If I’ve been deceived, do I deserve to be tortured forever for being too trusting toward someone? If I misunderstood something, do I deserve to be tortured forever for not being insightful enough? What if I simply didn’t encounter anyone who could provide the necessary evidence? What if I didn’t have the time to spare for an investigation of yet another supernatural belief? What if I unknowingly wasted time investigating other supernatural beliefs, not knowing ahead of time that they’d be false? What if countless fallacious arguments strongly biased me against listening to a useful argument?

I don’t lack excuses. Being mortal means I have plenty of excuses to humbly doubt. When I ask why an omnipotent, omniscient, omnibenevolent being who allegedly designed my brain won’t meet reasonable scientific standards of evidence, suddenly acknowledging my limitations as a mortal becomes “arrogant.” Science exists because we know we can easily fool ourselves. We carefully control experiments, try to replicate results, and analyze statistics because we know we can make mistakes. Science is about taking careful measures against self-deception. Science is how a humble person achieves confidence in a belief. Faith is arrogance reinforcing itself.

The doctrine of heaven isn’t much better than hell. As I said above, heaven can be used to short circuit utilitarian morality by promising infinite happiness against the finite suffering caused by doing evil. Of course, as I implied at the beginning, it also subverts morality by acting as a bribe for the selfish. All too often, heaven is offered to me by fundies as a reward for condoning evil. I would feel ashamed of myself if I accepted it. This bribery attempt often goes hand-in-hand with an assumption that atheists are all selfish Randroids or something, as if every decision I make is based solely on how I would personally benefit. The bribery approach completely ignores any concept of morality. That’s when things turn ugly.

I would rather suffer than condone the actions of a fundie god. Once, my moral stance was characterized as “cutting your nose off to spite your face,” seemingly to ridicule the very notion of compassion, integrity, and self-sacrifice. As a moral person, I’m naturally inclined to feel bad when others suffer. The only way I could enjoy heaven while others suffer in hell would be to succumb to carnal pleasure to the point that it obliterates my compassion. It would destroy one of the most precious components of what makes me and add a monster from my id to the torturer god’s army. It would mean becoming an enemy of everything worth standing for. If I chose inaction against evil and a relative neutrality in heaven while refusing the base pleasures, I would spend eternity in a state of empathetic suffering for those in hell and in regret that I didn’t take a stand for their sakes. Hell would probably be the lesser suffering, since I wouldn’t have such regrets and I’d be able to take some satisfaction that I bravely took a stand for justice and tried to change the world for the better, even if I lost.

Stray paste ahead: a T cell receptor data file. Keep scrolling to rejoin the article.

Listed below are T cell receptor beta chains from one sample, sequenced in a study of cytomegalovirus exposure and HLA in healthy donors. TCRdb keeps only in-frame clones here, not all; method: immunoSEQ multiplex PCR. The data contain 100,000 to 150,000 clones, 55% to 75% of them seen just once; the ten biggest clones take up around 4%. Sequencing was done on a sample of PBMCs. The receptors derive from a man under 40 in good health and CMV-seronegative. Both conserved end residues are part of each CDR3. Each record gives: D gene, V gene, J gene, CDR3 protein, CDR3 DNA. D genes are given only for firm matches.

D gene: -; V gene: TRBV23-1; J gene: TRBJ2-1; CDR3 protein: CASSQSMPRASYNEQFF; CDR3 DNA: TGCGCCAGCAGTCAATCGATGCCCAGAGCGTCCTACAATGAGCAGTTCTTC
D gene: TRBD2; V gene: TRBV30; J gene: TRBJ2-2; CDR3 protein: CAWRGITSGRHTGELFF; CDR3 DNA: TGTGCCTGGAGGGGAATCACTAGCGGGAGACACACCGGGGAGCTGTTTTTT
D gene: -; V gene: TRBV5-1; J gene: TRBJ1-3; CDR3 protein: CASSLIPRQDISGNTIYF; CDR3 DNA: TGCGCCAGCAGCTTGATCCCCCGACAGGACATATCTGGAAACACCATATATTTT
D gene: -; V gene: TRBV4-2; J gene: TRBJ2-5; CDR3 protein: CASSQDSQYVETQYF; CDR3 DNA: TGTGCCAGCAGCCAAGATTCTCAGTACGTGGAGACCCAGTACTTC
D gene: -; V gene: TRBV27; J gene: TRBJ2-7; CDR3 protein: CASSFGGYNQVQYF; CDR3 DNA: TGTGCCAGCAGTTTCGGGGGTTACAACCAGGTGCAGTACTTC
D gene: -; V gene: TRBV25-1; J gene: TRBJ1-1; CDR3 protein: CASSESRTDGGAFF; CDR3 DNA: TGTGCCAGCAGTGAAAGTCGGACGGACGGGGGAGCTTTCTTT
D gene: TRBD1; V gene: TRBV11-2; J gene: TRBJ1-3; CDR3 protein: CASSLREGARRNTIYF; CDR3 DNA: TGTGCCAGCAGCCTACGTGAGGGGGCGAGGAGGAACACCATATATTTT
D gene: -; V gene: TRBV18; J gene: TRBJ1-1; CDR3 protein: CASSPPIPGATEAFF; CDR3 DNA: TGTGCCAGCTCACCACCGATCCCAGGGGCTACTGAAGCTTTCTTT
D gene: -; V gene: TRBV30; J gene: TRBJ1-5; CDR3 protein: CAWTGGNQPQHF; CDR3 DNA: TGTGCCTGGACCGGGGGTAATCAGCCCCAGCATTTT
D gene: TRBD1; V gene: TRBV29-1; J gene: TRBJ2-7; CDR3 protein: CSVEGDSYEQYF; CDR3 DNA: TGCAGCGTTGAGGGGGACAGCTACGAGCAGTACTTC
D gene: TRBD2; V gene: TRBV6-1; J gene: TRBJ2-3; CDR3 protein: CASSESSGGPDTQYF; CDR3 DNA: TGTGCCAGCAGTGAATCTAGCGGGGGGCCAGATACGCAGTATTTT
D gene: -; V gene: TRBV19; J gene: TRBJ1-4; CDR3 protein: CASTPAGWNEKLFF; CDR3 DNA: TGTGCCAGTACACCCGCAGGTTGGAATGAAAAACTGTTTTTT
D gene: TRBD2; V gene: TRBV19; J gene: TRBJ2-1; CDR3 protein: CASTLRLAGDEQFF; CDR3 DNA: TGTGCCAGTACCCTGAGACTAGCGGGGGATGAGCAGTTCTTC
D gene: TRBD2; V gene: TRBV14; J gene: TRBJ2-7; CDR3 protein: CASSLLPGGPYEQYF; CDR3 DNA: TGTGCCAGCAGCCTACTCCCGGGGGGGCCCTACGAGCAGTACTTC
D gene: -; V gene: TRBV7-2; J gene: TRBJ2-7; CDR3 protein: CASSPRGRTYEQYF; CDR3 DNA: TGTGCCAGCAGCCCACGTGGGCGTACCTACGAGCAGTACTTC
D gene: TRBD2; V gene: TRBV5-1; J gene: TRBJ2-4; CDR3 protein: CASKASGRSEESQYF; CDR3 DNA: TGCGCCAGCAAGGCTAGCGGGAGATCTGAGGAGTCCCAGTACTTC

If you want to convert me, remember you’ve got two hurdles to clear. You’ll need good evidence to justify the belief. You’ll need a god with actual moral character to win my allegiance.

2 responses to “The Carrot and the Stick Don’t Work

    • Yeah, but the typical advocates generally try to avoid mentioning stuff like the droning eternity of doing nothing but praising over and over, day in, day out. Or assimilation into a mindless collective. Or whatever dystopian version of heaven you’re thinking of at the moment.

      Of course some of the stuff I wrote is kind of a logical necessity for a “paradise”: If there’s suffering in hell, a moral person can’t enjoy heaven unless you make him depraved, and to do that, he’d need to be forced to feel overwhelming base pleasure to forget his “higher” suffering.